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  • 19-janvier-2021

    Français

    Dynamiques du développement en Afrique 2021 - Transformation digitale et qualité de l'emploi

    Dynamiques du développement en Afrique tire les leçons des expériences des cinq régions du continent – Afrique australe, centrale, de l'Est, du Nord et de l'Ouest – pour développer des recommandations en matière de politiques publiques et partager les bonnes pratiques. Étayé par les plus récentes statistiques, son décryptage des dynamiques de développement vise à permettre aux leaders africains de réaliser la vision stratégique de l’Agenda 2063 à tous les niveaux : continental, régional, national et local. L'édition 2021, dorénavant publiée en début d’année, explore le potentiel de la transformation digitale pour créer des emplois de qualité et réaliser l'Agenda 2063, en vue de renforcer la résilience des économies africaines face à la récession mondiale déclenchée par la pandémie de COVID-19. Le rapport cible quatre types d’action publique pour soutenir la transformation digitale de l'Afrique : réduire la fracture digitale ; soutenir l'innovation locale ; dynamiser les travailleurs indépendants ; et accélérer l'harmonisation, la mise en œuvre et le suivi des stratégies digitales. Cette édition comprend un nouveau chapitre examinant les perspectives de financement du développement de l'Afrique face à la crise économique mondiale de 2020. Dynamiques du développement en Afrique a pour vocation de nourrir le débat entre les membres de l’Union africaine, ainsi qu’avec les citoyens, entrepreneurs et chercheurs. Son ambition est de participer à une nouvelle coopération entre pays et entre régions, qui soit tournée vers l’apprentissage mutuel et la préservation de nos biens communs. Ce rapport est le fruit de la coopération entre la Commission de l’Union africaine et le Centre de développement de l’OCDE.
  • 18-January-2021

    English

    The effects of online disclosure about personalised pricing on consumers - Results from a lab experiment in Ireland and Chile

    Online personalised pricing is a form of price discrimination that involves charging different prices to different consumers, often based on a consumer’s personal data. Policymakers are currently discussing ways to protect consumers from potential adverse effects of personalised pricing. One option involves displaying disclosures on the websites of retailers that use personalised pricing, in order for consumers to make informed purchase decisions. This paper summarizes findings from a laboratory experiment on the effects that online disclosures about personalised pricing have on consumers. Results from the experiment suggest that online disclosures have only limited effects on consumers’ ability to identify and comprehend online personalised pricing, and cannot confirm a significant effect on participants’ purchasing behaviour. Results from a questionnaire distributed to participants reveal that on average personalised pricing is considered an unfair practice that should be prohibited.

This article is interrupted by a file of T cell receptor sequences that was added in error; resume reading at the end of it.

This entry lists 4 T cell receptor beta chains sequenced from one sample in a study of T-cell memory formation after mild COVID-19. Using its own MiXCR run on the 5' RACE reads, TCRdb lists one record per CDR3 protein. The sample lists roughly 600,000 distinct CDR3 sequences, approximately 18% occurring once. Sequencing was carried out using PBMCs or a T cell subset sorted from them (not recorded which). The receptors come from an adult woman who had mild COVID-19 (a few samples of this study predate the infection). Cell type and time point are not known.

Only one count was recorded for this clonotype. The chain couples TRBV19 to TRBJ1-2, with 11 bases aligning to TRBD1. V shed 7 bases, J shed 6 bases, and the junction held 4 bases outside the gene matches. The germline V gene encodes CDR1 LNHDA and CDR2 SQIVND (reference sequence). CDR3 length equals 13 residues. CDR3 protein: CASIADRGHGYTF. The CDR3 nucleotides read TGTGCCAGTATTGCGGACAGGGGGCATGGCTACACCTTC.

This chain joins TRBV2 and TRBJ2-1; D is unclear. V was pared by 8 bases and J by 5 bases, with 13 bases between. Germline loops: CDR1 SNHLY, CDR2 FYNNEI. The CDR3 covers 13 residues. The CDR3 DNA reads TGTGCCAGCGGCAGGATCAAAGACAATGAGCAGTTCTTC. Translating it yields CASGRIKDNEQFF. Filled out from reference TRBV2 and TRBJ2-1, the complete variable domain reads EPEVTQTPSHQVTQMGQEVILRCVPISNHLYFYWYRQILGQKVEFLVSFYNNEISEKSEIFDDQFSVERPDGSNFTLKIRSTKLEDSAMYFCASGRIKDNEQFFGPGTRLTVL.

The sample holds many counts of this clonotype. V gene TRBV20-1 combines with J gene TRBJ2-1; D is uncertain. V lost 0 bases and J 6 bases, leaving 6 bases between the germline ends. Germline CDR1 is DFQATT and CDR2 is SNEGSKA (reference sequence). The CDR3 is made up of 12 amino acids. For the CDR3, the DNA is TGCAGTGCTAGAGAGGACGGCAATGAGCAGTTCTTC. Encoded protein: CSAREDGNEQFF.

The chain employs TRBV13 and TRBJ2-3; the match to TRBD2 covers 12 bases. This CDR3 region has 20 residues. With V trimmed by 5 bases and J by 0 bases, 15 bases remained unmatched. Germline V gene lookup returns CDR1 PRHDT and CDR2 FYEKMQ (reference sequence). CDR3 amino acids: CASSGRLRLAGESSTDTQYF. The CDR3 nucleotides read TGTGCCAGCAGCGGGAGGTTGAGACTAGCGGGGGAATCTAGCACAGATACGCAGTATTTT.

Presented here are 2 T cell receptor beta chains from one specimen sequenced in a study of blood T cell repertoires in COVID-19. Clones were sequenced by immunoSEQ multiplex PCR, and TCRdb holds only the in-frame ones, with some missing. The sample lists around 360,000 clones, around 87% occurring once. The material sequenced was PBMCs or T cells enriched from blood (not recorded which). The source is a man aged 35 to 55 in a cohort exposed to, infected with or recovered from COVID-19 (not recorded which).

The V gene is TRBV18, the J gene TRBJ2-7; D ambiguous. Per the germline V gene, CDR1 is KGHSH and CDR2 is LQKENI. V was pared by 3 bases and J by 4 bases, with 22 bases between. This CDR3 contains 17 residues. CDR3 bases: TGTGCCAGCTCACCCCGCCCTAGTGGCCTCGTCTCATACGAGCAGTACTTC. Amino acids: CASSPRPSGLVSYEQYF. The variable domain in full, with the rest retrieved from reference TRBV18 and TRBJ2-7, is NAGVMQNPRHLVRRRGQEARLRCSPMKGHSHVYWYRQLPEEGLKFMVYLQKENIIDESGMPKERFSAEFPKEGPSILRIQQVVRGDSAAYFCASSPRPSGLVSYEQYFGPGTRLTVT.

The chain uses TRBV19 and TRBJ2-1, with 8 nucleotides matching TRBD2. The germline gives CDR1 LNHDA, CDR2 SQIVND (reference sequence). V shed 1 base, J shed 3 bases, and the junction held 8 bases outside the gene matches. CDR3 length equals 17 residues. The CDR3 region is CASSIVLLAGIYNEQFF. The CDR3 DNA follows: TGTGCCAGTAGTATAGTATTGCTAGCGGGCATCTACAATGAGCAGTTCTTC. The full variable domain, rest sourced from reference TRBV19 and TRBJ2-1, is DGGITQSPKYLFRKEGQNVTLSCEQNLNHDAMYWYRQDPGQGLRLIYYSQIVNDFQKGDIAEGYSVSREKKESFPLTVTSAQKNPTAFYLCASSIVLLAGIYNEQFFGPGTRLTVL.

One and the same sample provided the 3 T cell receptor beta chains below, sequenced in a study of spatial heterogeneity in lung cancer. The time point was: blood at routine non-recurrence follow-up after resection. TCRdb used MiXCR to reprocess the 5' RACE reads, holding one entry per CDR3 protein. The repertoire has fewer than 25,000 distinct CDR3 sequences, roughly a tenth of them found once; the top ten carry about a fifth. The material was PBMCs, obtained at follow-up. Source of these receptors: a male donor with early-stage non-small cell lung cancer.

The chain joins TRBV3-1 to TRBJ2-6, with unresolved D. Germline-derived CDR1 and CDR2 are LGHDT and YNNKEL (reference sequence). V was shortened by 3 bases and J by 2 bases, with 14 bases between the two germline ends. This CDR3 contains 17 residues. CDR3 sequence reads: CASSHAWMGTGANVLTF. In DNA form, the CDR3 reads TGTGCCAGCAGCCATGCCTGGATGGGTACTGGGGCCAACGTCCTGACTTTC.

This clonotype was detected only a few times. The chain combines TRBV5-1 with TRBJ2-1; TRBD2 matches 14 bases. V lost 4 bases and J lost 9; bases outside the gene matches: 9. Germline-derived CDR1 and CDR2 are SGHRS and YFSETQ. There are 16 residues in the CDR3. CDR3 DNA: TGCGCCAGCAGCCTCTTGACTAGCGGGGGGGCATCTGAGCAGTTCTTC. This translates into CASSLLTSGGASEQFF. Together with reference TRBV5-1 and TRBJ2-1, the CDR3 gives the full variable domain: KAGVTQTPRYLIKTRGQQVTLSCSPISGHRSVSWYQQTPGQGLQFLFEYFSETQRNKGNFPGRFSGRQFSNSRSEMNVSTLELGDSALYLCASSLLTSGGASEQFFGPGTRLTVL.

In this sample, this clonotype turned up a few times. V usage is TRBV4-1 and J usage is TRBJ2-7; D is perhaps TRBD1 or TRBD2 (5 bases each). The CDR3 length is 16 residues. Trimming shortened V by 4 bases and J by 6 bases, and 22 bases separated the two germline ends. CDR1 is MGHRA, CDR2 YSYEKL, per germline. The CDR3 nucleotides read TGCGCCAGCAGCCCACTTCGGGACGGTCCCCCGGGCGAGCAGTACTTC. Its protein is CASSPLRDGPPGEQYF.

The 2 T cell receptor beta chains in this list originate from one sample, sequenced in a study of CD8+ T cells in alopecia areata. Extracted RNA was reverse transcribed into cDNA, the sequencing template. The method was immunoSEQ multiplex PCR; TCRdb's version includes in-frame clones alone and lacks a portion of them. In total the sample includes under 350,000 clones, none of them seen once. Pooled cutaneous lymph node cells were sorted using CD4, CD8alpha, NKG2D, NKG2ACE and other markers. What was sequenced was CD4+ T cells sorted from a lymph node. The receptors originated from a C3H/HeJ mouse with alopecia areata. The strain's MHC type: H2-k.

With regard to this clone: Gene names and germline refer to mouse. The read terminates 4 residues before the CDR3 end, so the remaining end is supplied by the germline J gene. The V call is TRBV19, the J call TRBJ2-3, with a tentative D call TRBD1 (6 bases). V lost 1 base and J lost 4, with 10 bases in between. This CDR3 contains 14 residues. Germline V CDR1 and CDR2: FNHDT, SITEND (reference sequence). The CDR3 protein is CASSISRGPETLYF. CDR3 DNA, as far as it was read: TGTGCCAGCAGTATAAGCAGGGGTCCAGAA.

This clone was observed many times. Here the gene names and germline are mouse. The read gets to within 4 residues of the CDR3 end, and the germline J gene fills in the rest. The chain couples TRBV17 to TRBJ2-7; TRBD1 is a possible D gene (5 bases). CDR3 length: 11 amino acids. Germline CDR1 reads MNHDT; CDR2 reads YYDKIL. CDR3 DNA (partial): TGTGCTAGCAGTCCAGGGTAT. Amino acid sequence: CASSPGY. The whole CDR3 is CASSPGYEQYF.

• 18-January-2021

    English

    Scale, market power and competition in a digital world - Is bigger better?

    This report assesses the impact of digitalisation on competition by examining the evolution of mark-ups and multifactor productivity (MFP) across firms of different sizes. It finds that size is positively related to mark-ups and that this relationship has strengthened over time. This trend has been accompanied by an increase in the relative productivity advantage of larger firms and both changes are more pronounced in digital-intensive sectors, suggesting that digitalisation may be an underlying driver. Policy makers may need to consider appropriate responses if digital technologies affect larger and smaller firms in a heterogeneous manner.